It is better to learn the value of education before it is already too late.
University rejections send a message of personal responsibility
My mother never finished college. She was a bright, enthusiastic and determined young woman at 19, but her family wanted to guarantee her future. That, at the time, meant finding her a suitable partner so that she could bear children. Education was not a priority, the family decided.
My mother didn't agree, but accepted what her family wanted for her. And she made a promise to herself that her children would all go to university and, if they chose, pursue higher degrees as well.
Being one of her children, and her eldest at that, I can never thank her enough for giving me life. She also taught me to appreciate that education is not only a privilege, and that what you do with it affects everyone around you. It's only when you get older, gain experience and, in my case, are expecting a child that you understand the values that your parents tried to instil.
For children, the idea of going to school isn't always appealing. There's homework, waking up early, unlikeable teachers and whatever other excuse comes to mind.
Lately, there have been many articles about Emiratis who drop out of university, and high school graduates with bad grades who have been rejected by university admissions. Many of these institutions cannot afford to spend money teaching entry-level students what they should have learnt in high school.
Most of these Emiratis are male. The rejection may come as a blow, but the alternative that they are being offered is vocational training centres and remedial schools.
If anything, I am all for these tougher standards. Universities should prepare you for life and the workplace, not prepare you for university itself.
These universities have worked hard to cater for students who should be ready for university. Guess what? Higher education at local universities is free for Emiratis. Our Government has done everything to support the higher-education system to develop the nation's educated and competent local workforce.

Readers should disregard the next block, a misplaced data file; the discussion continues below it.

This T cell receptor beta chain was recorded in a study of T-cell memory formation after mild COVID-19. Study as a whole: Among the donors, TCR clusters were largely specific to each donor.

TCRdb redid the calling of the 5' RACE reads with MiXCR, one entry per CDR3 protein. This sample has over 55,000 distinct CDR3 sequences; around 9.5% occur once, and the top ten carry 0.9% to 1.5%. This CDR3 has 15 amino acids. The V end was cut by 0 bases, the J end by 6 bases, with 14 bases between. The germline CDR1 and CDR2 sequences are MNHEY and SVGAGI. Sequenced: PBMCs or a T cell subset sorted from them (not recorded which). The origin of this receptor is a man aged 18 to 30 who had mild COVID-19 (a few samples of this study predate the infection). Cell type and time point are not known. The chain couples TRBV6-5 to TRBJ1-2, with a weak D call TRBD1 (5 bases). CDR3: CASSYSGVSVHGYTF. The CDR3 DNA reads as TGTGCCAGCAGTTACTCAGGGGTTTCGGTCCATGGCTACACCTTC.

Why is it that our universities churn out high-achieving Emirati female graduates, but not as many Emirati male graduates of the same calibre? We need to understand the core issues why young men are dropping out of school or doing poorly before we reprimand them.
The responsibility of educating a child belongs to everyone. Until you can stand on your own two feet, you will always be considered a child. If I started talking about how many young men I know who took seven years to graduate with a bachelor's degree, I would never stop.
What prevents these young men from pushing themselves? The business world is extraordinarily competitive. Most of the world is recovering from recession and some economies are crumbling, yet the ideas we tell our children is that everything will be fine, and everything will be free. That is not what we should be teaching.
Nothing is free; everything should be earned. Education doesn't start or stop at school.
One of the things we fail to teach young people is to take responsibility for their actions. Because we are busy with work, life and everything in between, we compensate with money and materialistic things. It becomes an easy mindset to adopt.
Breaking a mindset should begin at home and continue at school from a young age as a collaboration of parents, extended families and school staff. By the time a student gets to university, he or she should be ready for anything.
When I was in university, I was given a monthly stipend and that was it: anything more had to be justified or earned on my own. Falling below a 3.0 GPA was out of the question - I would have been withdrawn.
Such ultimatums have to be clear. If anything given the dropout rates, boys and young men have to learn these lessons early. It is better to learn the value of education before it is already too late.
Aida Al Busaidy is a social affairs columnist and former co-host of a Dubai television show
On Twitter: @AidaAlB